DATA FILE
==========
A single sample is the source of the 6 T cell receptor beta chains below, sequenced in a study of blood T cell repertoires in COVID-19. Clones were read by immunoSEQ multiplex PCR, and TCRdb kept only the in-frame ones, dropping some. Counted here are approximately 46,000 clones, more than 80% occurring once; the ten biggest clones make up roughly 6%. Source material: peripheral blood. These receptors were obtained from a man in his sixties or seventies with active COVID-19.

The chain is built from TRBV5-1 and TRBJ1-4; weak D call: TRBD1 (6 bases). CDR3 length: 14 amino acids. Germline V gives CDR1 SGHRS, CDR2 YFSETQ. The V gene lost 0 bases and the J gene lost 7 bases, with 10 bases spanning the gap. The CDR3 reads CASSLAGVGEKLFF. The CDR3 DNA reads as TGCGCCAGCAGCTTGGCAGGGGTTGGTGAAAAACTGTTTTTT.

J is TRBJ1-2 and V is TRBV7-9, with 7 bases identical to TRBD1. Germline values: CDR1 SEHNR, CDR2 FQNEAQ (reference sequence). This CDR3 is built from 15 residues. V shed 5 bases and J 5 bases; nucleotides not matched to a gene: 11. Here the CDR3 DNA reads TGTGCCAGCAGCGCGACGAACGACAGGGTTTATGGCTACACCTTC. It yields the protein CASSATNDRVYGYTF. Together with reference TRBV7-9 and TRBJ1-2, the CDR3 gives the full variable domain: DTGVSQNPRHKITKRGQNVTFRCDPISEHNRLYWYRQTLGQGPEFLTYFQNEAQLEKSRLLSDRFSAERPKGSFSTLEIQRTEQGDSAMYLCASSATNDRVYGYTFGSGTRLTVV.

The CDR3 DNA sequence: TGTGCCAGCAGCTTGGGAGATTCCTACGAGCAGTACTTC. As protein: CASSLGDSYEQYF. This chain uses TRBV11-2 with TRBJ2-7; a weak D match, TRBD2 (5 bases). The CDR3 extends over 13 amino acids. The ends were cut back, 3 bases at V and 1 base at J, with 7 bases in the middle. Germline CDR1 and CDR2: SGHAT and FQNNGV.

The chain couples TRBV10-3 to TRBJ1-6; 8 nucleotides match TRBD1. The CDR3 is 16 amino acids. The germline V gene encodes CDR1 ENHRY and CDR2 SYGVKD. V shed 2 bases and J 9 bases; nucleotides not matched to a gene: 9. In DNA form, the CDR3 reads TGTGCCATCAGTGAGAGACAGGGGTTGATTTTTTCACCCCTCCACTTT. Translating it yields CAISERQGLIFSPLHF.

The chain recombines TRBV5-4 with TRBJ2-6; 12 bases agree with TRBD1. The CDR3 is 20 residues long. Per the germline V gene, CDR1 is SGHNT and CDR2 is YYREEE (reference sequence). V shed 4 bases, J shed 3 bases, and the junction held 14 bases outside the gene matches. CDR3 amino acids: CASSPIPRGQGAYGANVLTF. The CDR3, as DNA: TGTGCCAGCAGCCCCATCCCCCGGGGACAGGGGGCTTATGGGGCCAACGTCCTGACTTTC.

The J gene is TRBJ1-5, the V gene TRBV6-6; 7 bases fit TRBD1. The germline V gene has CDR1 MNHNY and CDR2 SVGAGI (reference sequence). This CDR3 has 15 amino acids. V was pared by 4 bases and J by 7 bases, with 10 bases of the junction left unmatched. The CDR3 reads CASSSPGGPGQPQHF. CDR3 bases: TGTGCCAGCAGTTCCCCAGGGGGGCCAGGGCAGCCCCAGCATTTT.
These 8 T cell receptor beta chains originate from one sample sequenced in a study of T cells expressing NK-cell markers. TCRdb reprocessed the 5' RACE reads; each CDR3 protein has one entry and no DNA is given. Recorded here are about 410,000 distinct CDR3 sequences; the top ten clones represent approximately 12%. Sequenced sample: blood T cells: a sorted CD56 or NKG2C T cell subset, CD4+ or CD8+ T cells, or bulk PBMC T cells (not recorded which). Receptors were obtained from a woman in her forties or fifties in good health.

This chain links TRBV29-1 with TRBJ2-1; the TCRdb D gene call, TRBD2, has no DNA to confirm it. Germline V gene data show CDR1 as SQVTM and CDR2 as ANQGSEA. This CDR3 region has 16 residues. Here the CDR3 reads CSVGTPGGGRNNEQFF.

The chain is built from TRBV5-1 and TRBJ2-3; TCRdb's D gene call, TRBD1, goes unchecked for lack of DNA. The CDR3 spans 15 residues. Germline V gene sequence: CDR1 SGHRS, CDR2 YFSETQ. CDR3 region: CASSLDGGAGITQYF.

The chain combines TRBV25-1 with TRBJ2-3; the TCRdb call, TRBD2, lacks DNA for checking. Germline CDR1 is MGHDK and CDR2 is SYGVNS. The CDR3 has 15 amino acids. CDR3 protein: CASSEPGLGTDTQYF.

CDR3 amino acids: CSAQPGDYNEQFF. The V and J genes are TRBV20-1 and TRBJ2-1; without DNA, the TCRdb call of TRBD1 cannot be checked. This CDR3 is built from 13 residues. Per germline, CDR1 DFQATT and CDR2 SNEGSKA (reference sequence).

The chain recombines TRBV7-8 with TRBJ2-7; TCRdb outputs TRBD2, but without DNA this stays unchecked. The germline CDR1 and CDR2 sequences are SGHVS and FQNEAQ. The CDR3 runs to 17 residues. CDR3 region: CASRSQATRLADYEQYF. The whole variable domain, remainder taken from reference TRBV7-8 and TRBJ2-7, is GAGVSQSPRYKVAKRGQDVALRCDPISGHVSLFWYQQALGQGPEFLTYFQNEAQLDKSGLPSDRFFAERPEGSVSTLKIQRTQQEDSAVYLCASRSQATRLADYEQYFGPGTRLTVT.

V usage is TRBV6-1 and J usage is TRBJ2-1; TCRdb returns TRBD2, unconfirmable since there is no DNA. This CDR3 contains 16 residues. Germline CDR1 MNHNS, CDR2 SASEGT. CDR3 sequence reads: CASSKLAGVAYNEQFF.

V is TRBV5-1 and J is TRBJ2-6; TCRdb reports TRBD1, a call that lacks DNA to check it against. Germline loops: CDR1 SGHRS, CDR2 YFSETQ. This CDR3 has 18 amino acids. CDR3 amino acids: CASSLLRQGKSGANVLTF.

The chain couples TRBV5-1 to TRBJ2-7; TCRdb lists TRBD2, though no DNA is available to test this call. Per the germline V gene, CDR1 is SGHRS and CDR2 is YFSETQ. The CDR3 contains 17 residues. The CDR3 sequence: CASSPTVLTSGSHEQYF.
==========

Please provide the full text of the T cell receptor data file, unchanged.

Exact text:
A single sample is the source of the 6 T cell receptor beta chains below, sequenced in a study of blood T cell repertoires in COVID-19. Clones were read by immunoSEQ multiplex PCR, and TCRdb kept only the in-frame ones, dropping some. Counted here are approximately 46,000 clones, more than 80% occurring once; the ten biggest clones make up roughly 6%. Source material: peripheral blood. These receptors were obtained from a man in his sixties or seventies with active COVID-19.

The chain is built from TRBV5-1 and TRBJ1-4; weak D call: TRBD1 (6 bases). CDR3 length: 14 amino acids. Germline V gives CDR1 SGHRS, CDR2 YFSETQ. The V gene lost 0 bases and the J gene lost 7 bases, with 10 bases spanning the gap. The CDR3 reads CASSLAGVGEKLFF. The CDR3 DNA reads as TGCGCCAGCAGCTTGGCAGGGGTTGGTGAAAAACTGTTTTTT.

J is TRBJ1-2 and V is TRBV7-9, with 7 bases identical to TRBD1. Germline values: CDR1 SEHNR, CDR2 FQNEAQ (reference sequence). This CDR3 is built from 15 residues. V shed 5 bases and J 5 bases; nucleotides not matched to a gene: 11. Here the CDR3 DNA reads TGTGCCAGCAGCGCGACGAACGACAGGGTTTATGGCTACACCTTC. It yields the protein CASSATNDRVYGYTF. Together with reference TRBV7-9 and TRBJ1-2, the CDR3 gives the full variable domain: DTGVSQNPRHKITKRGQNVTFRCDPISEHNRLYWYRQTLGQGPEFLTYFQNEAQLEKSRLLSDRFSAERPKGSFSTLEIQRTEQGDSAMYLCASSATNDRVYGYTFGSGTRLTVV.

The CDR3 DNA sequence: TGTGCCAGCAGCTTGGGAGATTCCTACGAGCAGTACTTC. As protein: CASSLGDSYEQYF. This chain uses TRBV11-2 with TRBJ2-7; a weak D match, TRBD2 (5 bases). The CDR3 extends over 13 amino acids. The ends were cut back, 3 bases at V and 1 base at J, with 7 bases in the middle. Germline CDR1 and CDR2: SGHAT and FQNNGV.

The chain couples TRBV10-3 to TRBJ1-6; 8 nucleotides match TRBD1. The CDR3 is 16 amino acids. The germline V gene encodes CDR1 ENHRY and CDR2 SYGVKD. V shed 2 bases and J 9 bases; nucleotides not matched to a gene: 9. In DNA form, the CDR3 reads TGTGCCATCAGTGAGAGACAGGGGTTGATTTTTTCACCCCTCCACTTT. Translating it yields CAISERQGLIFSPLHF.

The chain recombines TRBV5-4 with TRBJ2-6; 12 bases agree with TRBD1. The CDR3 is 20 residues long. Per the germline V gene, CDR1 is SGHNT and CDR2 is YYREEE (reference sequence). V shed 4 bases, J shed 3 bases, and the junction held 14 bases outside the gene matches. CDR3 amino acids: CASSPIPRGQGAYGANVLTF. The CDR3, as DNA: TGTGCCAGCAGCCCCATCCCCCGGGGACAGGGGGCTTATGGGGCCAACGTCCTGACTTTC.

The J gene is TRBJ1-5, the V gene TRBV6-6; 7 bases fit TRBD1. The germline V gene has CDR1 MNHNY and CDR2 SVGAGI (reference sequence). This CDR3 has 15 amino acids. V was pared by 4 bases and J by 7 bases, with 10 bases of the junction left unmatched. The CDR3 reads CASSSPGGPGQPQHF. CDR3 bases: TGTGCCAGCAGTTCCCCAGGGGGGCCAGGGCAGCCCCAGCATTTT.
These 8 T cell receptor beta chains originate from one sample sequenced in a study of T cells expressing NK-cell markers. TCRdb reprocessed the 5' RACE reads; each CDR3 protein has one entry and no DNA is given. Recorded here are about 410,000 distinct CDR3 sequences; the top ten clones represent approximately 12%. Sequenced sample: blood T cells: a sorted CD56 or NKG2C T cell subset, CD4+ or CD8+ T cells, or bulk PBMC T cells (not recorded which). Receptors were obtained from a woman in her forties or fifties in good health.

This chain links TRBV29-1 with TRBJ2-1; the TCRdb D gene call, TRBD2, has no DNA to confirm it. Germline V gene data show CDR1 as SQVTM and CDR2 as ANQGSEA. This CDR3 region has 16 residues. Here the CDR3 reads CSVGTPGGGRNNEQFF.

The chain is built from TRBV5-1 and TRBJ2-3; TCRdb's D gene call, TRBD1, goes unchecked for lack of DNA. The CDR3 spans 15 residues. Germline V gene sequence: CDR1 SGHRS, CDR2 YFSETQ. CDR3 region: CASSLDGGAGITQYF.

The chain combines TRBV25-1 with TRBJ2-3; the TCRdb call, TRBD2, lacks DNA for checking. Germline CDR1 is MGHDK and CDR2 is SYGVNS. The CDR3 has 15 amino acids. CDR3 protein: CASSEPGLGTDTQYF.

CDR3 amino acids: CSAQPGDYNEQFF. The V and J genes are TRBV20-1 and TRBJ2-1; without DNA, the TCRdb call of TRBD1 cannot be checked. This CDR3 is built from 13 residues. Per germline, CDR1 DFQATT and CDR2 SNEGSKA (reference sequence).

The chain recombines TRBV7-8 with TRBJ2-7; TCRdb outputs TRBD2, but without DNA this stays unchecked. The germline CDR1 and CDR2 sequences are SGHVS and FQNEAQ. The CDR3 runs to 17 residues. CDR3 region: CASRSQATRLADYEQYF. The whole variable domain, remainder taken from reference TRBV7-8 and TRBJ2-7, is GAGVSQSPRYKVAKRGQDVALRCDPISGHVSLFWYQQALGQGPEFLTYFQNEAQLDKSGLPSDRFFAERPEGSVSTLKIQRTQQEDSAVYLCASRSQATRLADYEQYFGPGTRLTVT.

V usage is TRBV6-1 and J usage is TRBJ2-1; TCRdb returns TRBD2, unconfirmable since there is no DNA. This CDR3 contains 16 residues. Germline CDR1 MNHNS, CDR2 SASEGT. CDR3 sequence reads: CASSKLAGVAYNEQFF.

V is TRBV5-1 and J is TRBJ2-6; TCRdb reports TRBD1, a call that lacks DNA to check it against. Germline loops: CDR1 SGHRS, CDR2 YFSETQ. This CDR3 has 18 amino acids. CDR3 amino acids: CASSLLRQGKSGANVLTF.

The chain couples TRBV5-1 to TRBJ2-7; TCRdb lists TRBD2, though no DNA is available to test this call. Per the germline V gene, CDR1 is SGHRS and CDR2 is YFSETQ. The CDR3 contains 17 residues. The CDR3 sequence: CASSPTVLTSGSHEQYF.